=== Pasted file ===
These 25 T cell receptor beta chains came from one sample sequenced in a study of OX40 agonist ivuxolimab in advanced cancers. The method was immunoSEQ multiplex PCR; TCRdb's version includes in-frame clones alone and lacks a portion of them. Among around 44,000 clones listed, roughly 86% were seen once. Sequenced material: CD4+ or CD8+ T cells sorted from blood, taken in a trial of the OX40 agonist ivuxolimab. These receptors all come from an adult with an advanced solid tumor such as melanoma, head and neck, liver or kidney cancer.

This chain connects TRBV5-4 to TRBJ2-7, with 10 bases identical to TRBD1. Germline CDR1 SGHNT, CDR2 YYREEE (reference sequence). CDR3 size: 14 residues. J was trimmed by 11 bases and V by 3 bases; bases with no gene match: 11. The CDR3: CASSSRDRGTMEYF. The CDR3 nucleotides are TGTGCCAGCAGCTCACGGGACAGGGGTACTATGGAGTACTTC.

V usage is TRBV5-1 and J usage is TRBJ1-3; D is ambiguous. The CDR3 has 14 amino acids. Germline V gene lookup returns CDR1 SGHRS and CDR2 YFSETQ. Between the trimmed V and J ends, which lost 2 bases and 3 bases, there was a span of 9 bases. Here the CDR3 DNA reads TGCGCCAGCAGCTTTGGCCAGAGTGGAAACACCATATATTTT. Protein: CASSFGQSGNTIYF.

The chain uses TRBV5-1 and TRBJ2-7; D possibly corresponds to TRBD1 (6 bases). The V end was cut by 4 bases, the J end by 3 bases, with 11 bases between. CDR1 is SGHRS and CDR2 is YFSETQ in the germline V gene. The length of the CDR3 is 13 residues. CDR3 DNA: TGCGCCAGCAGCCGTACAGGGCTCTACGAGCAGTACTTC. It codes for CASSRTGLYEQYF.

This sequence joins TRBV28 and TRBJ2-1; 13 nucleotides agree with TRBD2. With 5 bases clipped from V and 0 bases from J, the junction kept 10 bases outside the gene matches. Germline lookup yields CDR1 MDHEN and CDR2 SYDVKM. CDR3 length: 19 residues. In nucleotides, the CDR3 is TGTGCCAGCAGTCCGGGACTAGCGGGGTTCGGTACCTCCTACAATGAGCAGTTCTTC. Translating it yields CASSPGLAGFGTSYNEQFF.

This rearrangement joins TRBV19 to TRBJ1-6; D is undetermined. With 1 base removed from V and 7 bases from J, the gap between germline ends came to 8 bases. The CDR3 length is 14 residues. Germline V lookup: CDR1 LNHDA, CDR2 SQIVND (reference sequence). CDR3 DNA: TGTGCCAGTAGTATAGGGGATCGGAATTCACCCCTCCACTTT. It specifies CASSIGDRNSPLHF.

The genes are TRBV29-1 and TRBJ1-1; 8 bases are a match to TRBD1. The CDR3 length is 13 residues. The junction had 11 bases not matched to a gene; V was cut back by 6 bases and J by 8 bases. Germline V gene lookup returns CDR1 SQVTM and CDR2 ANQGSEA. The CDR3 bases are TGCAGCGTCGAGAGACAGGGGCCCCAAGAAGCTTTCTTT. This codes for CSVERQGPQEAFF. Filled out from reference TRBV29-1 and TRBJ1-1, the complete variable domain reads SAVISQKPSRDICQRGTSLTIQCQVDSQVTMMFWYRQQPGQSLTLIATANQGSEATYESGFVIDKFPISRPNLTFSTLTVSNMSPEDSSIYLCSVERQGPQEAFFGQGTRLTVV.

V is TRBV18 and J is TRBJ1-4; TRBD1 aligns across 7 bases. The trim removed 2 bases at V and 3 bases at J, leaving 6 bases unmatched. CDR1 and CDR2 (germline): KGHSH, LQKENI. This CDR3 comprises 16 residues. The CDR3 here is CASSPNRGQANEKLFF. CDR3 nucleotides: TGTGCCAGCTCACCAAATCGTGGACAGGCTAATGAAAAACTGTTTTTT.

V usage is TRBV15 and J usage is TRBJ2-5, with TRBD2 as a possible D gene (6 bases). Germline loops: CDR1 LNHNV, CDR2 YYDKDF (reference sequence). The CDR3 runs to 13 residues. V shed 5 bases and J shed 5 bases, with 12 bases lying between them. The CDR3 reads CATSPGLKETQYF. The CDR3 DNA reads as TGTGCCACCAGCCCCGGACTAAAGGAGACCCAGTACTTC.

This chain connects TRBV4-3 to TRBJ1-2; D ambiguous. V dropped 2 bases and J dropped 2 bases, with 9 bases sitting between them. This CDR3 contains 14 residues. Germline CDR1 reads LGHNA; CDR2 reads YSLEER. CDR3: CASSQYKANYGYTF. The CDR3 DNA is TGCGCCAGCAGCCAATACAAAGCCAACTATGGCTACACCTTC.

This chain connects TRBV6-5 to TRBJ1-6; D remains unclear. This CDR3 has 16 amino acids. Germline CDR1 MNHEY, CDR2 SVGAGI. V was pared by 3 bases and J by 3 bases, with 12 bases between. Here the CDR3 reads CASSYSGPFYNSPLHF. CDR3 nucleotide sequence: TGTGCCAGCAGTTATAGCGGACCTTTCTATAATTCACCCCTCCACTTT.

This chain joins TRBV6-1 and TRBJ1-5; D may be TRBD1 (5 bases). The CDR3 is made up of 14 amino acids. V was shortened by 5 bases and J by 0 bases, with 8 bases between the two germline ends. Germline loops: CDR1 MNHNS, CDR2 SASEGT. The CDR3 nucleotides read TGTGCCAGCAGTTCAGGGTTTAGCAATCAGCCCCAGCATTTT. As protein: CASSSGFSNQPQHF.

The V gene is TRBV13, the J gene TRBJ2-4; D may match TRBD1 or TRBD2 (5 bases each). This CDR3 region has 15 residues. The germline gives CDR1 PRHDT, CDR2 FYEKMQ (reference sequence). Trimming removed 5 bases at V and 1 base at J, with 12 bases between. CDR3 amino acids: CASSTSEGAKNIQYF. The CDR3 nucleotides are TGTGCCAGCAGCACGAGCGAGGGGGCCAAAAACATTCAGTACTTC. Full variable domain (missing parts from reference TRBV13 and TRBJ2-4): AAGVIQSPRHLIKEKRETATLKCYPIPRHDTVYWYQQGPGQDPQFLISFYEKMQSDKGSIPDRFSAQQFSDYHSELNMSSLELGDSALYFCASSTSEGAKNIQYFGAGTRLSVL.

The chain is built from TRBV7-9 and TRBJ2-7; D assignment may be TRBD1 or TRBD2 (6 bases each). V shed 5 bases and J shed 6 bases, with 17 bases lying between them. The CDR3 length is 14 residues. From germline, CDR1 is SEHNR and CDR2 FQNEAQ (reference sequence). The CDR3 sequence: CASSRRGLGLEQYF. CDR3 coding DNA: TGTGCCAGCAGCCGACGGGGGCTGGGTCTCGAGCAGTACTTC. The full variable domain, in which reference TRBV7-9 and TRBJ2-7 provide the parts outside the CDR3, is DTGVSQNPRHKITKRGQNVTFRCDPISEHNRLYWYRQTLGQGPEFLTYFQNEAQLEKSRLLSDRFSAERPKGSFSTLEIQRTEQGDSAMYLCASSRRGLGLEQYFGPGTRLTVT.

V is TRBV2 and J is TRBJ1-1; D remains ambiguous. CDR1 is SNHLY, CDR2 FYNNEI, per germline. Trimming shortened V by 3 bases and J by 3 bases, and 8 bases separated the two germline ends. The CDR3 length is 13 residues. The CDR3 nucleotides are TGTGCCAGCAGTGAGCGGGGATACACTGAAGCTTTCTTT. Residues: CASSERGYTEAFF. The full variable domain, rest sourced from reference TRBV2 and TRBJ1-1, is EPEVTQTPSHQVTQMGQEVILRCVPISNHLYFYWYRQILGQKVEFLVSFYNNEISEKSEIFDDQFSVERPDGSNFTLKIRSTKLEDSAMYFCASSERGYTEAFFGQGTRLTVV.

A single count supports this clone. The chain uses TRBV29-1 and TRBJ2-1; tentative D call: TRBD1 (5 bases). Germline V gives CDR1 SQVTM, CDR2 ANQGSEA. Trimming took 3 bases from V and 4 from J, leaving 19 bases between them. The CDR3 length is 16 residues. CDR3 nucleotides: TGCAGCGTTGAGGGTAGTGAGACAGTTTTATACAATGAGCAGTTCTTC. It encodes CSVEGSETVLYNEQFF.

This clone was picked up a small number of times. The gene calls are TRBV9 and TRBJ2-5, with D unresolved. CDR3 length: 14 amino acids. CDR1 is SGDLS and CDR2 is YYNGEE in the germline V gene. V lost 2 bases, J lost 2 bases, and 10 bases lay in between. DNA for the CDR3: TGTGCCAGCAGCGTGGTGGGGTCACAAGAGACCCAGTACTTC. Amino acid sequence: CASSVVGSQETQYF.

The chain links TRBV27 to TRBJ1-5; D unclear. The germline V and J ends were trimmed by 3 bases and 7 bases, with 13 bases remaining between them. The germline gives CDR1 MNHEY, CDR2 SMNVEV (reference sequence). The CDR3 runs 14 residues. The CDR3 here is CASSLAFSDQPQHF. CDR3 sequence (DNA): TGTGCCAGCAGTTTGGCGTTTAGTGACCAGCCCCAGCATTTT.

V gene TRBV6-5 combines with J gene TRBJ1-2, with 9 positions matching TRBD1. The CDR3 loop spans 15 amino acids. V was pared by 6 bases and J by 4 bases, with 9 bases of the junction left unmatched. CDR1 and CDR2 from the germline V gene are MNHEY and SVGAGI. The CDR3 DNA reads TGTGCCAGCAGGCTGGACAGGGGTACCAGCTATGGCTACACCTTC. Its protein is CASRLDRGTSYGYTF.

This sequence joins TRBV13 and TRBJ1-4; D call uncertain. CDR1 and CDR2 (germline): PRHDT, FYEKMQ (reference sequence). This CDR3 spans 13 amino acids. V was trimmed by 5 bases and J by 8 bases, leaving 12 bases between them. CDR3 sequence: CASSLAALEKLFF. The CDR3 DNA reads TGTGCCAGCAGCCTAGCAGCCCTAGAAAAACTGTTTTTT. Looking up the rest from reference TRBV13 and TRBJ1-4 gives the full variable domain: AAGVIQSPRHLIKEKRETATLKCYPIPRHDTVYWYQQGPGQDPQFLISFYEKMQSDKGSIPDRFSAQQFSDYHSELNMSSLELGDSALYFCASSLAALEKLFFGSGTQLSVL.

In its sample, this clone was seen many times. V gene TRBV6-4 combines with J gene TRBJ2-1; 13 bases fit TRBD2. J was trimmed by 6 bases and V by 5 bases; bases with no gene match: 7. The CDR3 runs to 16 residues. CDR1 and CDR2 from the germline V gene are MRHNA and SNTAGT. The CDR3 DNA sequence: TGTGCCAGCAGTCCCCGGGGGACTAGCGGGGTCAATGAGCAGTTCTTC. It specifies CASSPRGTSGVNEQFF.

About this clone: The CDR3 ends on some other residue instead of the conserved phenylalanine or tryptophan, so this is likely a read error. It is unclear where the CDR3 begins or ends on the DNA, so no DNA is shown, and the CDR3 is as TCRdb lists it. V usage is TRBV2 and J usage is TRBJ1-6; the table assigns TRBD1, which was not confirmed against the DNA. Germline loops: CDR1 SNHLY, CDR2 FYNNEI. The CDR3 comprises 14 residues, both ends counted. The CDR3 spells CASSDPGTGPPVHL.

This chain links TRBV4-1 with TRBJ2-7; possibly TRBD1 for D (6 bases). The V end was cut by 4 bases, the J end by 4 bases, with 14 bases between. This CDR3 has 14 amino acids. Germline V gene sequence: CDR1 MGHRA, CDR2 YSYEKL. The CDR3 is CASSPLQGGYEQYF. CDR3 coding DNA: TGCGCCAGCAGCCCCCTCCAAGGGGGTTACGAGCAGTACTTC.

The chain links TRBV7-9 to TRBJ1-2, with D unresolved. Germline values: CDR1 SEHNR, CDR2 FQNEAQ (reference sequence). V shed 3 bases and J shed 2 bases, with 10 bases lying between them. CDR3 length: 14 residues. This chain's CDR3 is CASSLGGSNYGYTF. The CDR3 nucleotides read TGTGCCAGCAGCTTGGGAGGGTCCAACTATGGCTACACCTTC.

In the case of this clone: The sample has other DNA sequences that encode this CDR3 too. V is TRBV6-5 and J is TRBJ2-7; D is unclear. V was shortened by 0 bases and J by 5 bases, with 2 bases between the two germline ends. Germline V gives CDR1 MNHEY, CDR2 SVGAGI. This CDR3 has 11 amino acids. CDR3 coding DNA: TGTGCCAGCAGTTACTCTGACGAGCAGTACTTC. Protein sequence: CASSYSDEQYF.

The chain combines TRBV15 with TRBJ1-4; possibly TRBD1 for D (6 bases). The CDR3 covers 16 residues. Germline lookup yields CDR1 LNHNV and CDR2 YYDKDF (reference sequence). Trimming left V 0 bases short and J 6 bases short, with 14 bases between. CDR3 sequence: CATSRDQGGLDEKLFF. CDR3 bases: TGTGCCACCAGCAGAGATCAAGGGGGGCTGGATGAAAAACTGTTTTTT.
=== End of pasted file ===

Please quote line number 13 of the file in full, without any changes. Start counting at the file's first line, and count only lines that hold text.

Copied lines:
The V gene is TRBV13, the J gene TRBJ2-4; D may match TRBD1 or TRBD2 (5 bases each). This CDR3 region has 15 residues. The germline gives CDR1 PRHDT, CDR2 FYEKMQ (reference sequence). Trimming removed 5 bases at V and 1 base at J, with 12 bases between. CDR3 amino acids: CASSTSEGAKNIQYF. The CDR3 nucleotides are TGTGCCAGCAGCACGAGCGAGGGGGCCAAAAACATTCAGTACTTC. Full variable domain (missing parts from reference TRBV13 and TRBJ2-4): AAGVIQSPRHLIKEKRETATLKCYPIPRHDTVYWYQQGPGQDPQFLISFYEKMQSDKGSIPDRFSAQQFSDYHSELNMSSLELGDSALYFCASSTSEGAKNIQYFGAGTRLSVL.